An athlete at the Olympic Games in Tokyo has debunked reports that dorms have been fitted out with so-called 'anti-sex' beds. Watch here (don't worry, it's not a graphic debunking):
Athletes in the Olympic village will be kipping on beds made from recycled cardboard, and it was reported they were designed to break during sex, thus deterring randy rowers and horny hockey players from hooking up - which in turn could help to prevent the spread of Covid-19.
The speculation began when US runner Paul Chelimo tweeted: "Beds to be installed in Tokyo Olympic Village will be made of cardboard, this is aimed at avoiding intimacy among athletes.
"Beds will be able to withstand the weight of a single person to avoid situations beyond sports."
Beds to be installed in Tokyo Olympic Village will be made of cardboard, this is aimed at avoiding intimacy among athletes
Beds will be able to withstand the weight of a single person to avoid situations beyond sports.
I see no problem for distance runners,even 4 of us can do:joy: pic.twitter.com/J45wlxgtSo
- Paul Chelimo:flag_us: (@Paulchelimo) July 17, 2021
It wasn't clear if Chelimo was being entirely serious, but that didn't stop the rumours swirling.
Now, Irish gymnast Rhys McClenaghan has set the record straight and called out the 'fake news', demonstrating the durability of his bed by jumping up and down on it.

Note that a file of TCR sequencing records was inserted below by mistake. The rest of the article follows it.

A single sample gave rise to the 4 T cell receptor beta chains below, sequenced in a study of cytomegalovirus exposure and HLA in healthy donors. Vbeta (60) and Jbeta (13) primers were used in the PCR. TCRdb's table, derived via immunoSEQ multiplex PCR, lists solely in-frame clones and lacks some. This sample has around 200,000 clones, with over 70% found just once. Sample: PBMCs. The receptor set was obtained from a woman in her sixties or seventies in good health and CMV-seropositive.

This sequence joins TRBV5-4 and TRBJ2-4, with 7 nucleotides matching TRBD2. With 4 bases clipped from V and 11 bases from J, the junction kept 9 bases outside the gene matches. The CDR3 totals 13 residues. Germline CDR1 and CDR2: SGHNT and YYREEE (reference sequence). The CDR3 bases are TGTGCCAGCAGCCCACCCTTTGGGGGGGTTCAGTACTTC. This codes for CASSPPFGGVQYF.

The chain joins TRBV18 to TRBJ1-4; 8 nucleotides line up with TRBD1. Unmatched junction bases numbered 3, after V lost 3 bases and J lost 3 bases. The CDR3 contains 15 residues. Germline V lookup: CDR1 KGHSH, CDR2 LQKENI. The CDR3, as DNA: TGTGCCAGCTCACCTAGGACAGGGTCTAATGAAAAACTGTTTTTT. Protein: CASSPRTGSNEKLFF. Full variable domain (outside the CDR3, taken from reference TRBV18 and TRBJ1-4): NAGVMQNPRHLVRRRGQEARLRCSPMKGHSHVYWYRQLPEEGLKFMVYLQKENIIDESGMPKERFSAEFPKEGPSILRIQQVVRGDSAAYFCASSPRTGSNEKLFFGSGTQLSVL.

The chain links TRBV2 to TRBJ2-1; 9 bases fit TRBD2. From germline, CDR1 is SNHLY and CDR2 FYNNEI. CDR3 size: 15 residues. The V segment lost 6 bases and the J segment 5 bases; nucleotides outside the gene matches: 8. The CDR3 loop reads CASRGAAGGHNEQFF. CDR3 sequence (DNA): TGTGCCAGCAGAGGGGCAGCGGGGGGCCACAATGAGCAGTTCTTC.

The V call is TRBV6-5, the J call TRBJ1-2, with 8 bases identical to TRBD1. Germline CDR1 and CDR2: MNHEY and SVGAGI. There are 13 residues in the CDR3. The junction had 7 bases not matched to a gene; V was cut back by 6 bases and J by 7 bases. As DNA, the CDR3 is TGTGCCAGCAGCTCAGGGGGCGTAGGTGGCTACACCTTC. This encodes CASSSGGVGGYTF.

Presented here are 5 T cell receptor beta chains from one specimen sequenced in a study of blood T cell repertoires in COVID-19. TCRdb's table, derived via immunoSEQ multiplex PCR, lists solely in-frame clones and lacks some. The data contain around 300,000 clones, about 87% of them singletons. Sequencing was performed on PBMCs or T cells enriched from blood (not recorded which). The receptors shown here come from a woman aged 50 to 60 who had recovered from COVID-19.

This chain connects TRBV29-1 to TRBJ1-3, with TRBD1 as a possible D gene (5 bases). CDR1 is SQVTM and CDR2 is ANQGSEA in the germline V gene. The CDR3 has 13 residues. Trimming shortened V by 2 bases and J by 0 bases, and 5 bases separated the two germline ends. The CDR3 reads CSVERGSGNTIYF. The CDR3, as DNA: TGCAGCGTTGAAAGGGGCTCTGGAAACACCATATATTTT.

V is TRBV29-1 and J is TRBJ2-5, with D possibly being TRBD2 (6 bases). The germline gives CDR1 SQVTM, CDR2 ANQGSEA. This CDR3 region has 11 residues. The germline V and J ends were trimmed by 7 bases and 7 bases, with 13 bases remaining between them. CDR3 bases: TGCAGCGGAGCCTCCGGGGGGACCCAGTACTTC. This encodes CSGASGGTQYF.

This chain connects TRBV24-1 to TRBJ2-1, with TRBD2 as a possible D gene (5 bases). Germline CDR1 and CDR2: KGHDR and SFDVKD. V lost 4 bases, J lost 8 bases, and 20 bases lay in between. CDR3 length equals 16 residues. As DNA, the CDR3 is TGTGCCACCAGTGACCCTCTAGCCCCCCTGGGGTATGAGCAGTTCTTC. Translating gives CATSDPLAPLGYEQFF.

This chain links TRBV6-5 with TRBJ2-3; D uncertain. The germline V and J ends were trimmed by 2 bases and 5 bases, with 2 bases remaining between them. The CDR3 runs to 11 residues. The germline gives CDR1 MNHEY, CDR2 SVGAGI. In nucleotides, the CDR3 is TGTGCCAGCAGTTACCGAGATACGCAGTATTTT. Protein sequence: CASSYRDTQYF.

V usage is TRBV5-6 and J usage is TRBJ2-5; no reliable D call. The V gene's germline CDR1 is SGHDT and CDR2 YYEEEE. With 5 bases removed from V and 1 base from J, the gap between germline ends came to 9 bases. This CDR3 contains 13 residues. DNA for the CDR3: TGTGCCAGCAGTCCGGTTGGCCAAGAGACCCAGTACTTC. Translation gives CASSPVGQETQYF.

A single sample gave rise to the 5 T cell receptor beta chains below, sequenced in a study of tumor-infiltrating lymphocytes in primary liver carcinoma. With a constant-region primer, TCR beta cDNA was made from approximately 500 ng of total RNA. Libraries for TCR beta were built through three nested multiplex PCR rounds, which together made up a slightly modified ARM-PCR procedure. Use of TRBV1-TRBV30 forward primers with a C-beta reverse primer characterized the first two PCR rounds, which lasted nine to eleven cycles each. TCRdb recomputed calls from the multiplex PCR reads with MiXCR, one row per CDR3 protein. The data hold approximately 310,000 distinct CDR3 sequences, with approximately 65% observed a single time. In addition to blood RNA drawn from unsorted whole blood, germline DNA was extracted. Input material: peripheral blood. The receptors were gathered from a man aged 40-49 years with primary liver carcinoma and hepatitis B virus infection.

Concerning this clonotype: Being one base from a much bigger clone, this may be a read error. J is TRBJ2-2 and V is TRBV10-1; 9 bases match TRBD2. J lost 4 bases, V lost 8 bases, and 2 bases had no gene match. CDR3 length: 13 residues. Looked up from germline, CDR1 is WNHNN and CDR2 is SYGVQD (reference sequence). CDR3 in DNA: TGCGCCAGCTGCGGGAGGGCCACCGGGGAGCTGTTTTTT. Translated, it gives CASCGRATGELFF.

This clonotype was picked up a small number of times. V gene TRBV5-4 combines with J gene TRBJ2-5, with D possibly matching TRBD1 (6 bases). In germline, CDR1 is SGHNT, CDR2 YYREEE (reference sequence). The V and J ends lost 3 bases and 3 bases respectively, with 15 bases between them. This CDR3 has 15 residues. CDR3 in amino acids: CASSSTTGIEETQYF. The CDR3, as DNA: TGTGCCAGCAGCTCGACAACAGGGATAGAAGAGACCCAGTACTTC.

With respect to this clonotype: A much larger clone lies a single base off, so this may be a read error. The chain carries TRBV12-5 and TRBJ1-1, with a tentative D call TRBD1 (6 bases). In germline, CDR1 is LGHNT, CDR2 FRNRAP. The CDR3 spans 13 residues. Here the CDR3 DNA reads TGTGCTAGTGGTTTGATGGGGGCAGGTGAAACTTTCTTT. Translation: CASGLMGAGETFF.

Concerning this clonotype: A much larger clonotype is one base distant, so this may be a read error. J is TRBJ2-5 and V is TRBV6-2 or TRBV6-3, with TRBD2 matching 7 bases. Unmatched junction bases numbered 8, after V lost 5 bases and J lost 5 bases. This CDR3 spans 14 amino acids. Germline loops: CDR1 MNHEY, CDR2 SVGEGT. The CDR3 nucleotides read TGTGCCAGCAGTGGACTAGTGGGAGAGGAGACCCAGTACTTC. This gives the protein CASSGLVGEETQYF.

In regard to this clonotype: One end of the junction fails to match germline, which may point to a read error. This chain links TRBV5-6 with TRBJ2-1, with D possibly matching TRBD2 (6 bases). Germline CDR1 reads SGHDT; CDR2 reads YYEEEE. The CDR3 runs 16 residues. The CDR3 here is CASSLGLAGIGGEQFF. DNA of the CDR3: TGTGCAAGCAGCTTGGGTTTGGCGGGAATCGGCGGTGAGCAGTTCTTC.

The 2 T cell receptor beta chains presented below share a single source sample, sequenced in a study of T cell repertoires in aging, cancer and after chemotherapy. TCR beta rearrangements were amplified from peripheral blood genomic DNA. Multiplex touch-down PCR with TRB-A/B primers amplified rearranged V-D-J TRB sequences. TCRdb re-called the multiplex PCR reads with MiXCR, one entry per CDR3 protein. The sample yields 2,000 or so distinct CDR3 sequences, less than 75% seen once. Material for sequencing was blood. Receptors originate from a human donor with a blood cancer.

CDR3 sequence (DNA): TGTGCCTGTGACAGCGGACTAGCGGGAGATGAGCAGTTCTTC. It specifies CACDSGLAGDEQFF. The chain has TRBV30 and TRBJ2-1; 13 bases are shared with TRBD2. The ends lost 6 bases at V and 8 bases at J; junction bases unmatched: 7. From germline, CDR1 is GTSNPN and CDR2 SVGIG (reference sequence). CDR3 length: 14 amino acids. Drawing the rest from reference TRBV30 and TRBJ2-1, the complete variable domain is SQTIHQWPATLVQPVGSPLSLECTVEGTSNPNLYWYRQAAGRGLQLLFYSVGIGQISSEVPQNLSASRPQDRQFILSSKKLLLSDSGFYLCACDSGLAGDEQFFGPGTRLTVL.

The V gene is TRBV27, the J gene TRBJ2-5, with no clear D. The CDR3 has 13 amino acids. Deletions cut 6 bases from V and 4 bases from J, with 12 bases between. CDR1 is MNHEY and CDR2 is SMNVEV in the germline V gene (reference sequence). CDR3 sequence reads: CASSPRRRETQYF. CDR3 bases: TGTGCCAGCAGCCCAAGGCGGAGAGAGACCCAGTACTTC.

In a video shared on Twitter, the 21-year-old said: "In today's episode of fake news at the Olympic Games, the beds are meant to be 'anti-sex'.
"They're made out of cardboard, yes. But apparently they're meant to break at any sudden movements.
"It's fake - fake news."
The Olympics' official Twitter account subsequently thanked McClenaghan for his handy demonstration.
The tweet read: "Thanks for debunking the myth. You heard it first from @TeamIreland gymnast @McClenaghanRhys - the sustainable cardboard beds are sturdy! #Tokyo2020."
So that's that cleared up. Turns out the beds are made from cardboard for environmental reasons - not anti-sex reasons.
The Games' opening ceremony is on Friday (23 July) and organisers are committed to making the event - which will run until 8 August - as environmentally friendly as possible.
The cardboard beds are just one of many measures being taken by the International Olympic Committee (IOC).
In a statement, it said: "The Tokyo Games will go beyond their initial commitment of carbon neutrality, and will remove more carbon from the atmosphere than they emit. Carbon compensation equal to 4.38 million t-CO2 is currently planned.
"A final calculation on emissions will be made when the Games have finished, and this will be included in the Tokyo 2020 post-Games Sustainability Report.
"The update outlines initiatives to minimise the Games' environmental footprint and to demonstrate the shift towards a circular economy and a hydrogen-based society.
"Venues make widespread use of renewable energy, including hydrogen. Where it has not been possible to procure renewable energy, Tokyo 2020 is using green power certificates to compensate for the use of non-renewable electricity."
The statement continued: "As part of an initiative by Worldwide Olympic Partner P&G, 24.5 tonnes of recyclable plastic waste were collected and used in the construction of the 98 victory ceremony podiums that will be used during the Tokyo 2020 Games.
"Plastic was collected with the cooperation of the people of Japan, who donated used household plastics for recycling, together with approximately 2,000 major department stores and 113 schools and other educational institutions.
"Approximately 90 percent of the 2,654 Games vehicles will be electric-drive vehicles, including hydrogen fuel cell, plug-in hybrid and other hybrid vehicles."